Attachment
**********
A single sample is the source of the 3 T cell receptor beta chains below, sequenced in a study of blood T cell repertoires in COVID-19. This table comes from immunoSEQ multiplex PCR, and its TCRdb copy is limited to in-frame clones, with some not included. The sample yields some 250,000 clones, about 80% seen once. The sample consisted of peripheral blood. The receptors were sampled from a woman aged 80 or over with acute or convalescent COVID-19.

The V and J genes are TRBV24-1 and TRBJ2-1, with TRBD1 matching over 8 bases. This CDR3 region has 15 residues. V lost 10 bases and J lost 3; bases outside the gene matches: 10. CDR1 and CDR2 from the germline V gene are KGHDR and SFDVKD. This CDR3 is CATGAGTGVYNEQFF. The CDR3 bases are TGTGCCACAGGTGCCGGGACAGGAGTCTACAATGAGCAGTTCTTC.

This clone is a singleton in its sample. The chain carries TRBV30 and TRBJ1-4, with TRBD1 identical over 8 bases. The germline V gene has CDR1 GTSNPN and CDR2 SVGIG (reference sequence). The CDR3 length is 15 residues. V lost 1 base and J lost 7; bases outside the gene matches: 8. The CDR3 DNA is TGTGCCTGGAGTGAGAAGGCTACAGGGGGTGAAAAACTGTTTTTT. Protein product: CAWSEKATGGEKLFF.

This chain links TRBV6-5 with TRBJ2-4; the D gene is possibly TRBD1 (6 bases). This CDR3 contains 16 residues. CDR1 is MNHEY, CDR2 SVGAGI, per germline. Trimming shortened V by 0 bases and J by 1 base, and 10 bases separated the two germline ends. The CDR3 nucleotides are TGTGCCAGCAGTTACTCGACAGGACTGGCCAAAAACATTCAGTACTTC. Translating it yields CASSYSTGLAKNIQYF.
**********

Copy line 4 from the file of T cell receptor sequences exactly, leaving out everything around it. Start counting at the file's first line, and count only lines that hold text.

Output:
This chain links TRBV6-5 with TRBJ2-4; the D gene is possibly TRBD1 (6 bases). This CDR3 contains 16 residues. CDR1 is MNHEY, CDR2 SVGAGI, per germline. Trimming shortened V by 0 bases and J by 1 base, and 10 bases separated the two germline ends. The CDR3 nucleotides are TGTGCCAGCAGTTACTCGACAGGACTGGCCAAAAACATTCAGTACTTC. Translating it yields CASSYSTGLAKNIQYF.